Naturalism In 'The Red Badge Of Courage'

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It is true that Naturalism and Symbolism are closely related; since some writers started out in the first movement before becoming to the latter. In symbolist painters’ hands, landscapes were not just a duplicate of the real word: they were an expression of the artist’s soul. Much like Romanticism, Symbolism was highly subjective and emotional. The Symbolists considered that the value of a work of art arose from the recreation of the inner world through color, line, and composition. Even though Stephen Crane was a Naturalist, he incorporated some elements of Symbolism to his writing: the colors in The Red Badge of Courage are subtle representations of the protagonist’s perception. This really visual technique allows the author to create vivid images that enable the reader to picture the story better. Right from the start, Crane draws the reader’s attention to color −one can tell something it is important when it appears on the title. Red is the most listed one throughout the book. A possible interpretation for its appearance could be that it represents bravery, anger, war as a monster and blood. The very…show more content…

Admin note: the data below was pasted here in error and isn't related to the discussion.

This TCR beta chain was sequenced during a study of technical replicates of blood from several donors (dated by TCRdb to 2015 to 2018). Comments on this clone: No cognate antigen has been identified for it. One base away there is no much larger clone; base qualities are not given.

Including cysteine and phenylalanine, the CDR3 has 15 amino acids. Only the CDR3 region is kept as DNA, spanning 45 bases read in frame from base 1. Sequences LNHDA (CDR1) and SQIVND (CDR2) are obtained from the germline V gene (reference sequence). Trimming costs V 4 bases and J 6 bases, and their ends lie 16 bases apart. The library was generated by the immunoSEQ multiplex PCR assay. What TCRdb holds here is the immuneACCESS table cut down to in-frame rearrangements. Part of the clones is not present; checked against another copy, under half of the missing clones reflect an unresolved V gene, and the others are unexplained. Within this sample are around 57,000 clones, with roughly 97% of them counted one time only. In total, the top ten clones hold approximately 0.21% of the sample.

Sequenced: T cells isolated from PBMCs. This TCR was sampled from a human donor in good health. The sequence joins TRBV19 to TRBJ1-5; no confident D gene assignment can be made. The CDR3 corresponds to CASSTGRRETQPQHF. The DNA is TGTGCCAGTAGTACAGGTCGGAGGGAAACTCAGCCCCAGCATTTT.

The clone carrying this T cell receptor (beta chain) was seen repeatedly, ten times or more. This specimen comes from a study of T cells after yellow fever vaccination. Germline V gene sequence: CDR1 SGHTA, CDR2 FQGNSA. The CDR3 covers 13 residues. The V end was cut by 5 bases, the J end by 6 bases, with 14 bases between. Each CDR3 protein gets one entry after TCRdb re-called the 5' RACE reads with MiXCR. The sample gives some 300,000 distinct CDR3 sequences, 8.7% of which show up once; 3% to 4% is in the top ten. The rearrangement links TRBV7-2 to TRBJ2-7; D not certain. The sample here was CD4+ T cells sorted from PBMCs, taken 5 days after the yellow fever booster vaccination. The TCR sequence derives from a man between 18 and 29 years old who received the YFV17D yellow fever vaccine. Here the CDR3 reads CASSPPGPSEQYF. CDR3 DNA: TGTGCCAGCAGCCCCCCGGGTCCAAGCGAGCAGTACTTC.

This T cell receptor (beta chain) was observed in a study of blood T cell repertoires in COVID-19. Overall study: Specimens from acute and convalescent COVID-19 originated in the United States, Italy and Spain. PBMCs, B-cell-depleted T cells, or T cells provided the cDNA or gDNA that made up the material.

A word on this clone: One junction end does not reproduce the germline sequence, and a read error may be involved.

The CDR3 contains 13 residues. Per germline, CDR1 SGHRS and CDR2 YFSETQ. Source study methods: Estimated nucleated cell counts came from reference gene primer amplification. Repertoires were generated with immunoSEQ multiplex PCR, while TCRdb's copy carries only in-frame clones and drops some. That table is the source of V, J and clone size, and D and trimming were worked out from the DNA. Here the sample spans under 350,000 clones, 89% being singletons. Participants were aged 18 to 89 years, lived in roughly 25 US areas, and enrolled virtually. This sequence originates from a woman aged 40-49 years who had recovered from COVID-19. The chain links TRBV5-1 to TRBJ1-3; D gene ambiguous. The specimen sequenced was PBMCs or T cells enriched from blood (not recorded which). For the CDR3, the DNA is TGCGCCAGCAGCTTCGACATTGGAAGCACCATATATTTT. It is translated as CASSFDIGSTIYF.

The most repetitive along the narrative is red, which stands for a number of things. One of them is blood. For instance, all the wounds, such as the title’s red badge of courage, are red. Another is the horror of war. Crane does this by personifying war as a blood hungry monster or dragon with red glowing eyes. Also red means bravery and anger −when Henry is angry or courageous his features or thoughts are red. Stephen Crane used his words in a way in which Symbolist painters would have approved: he depicted a highly realistic battlefield by relaying in color and composition to express his character’s

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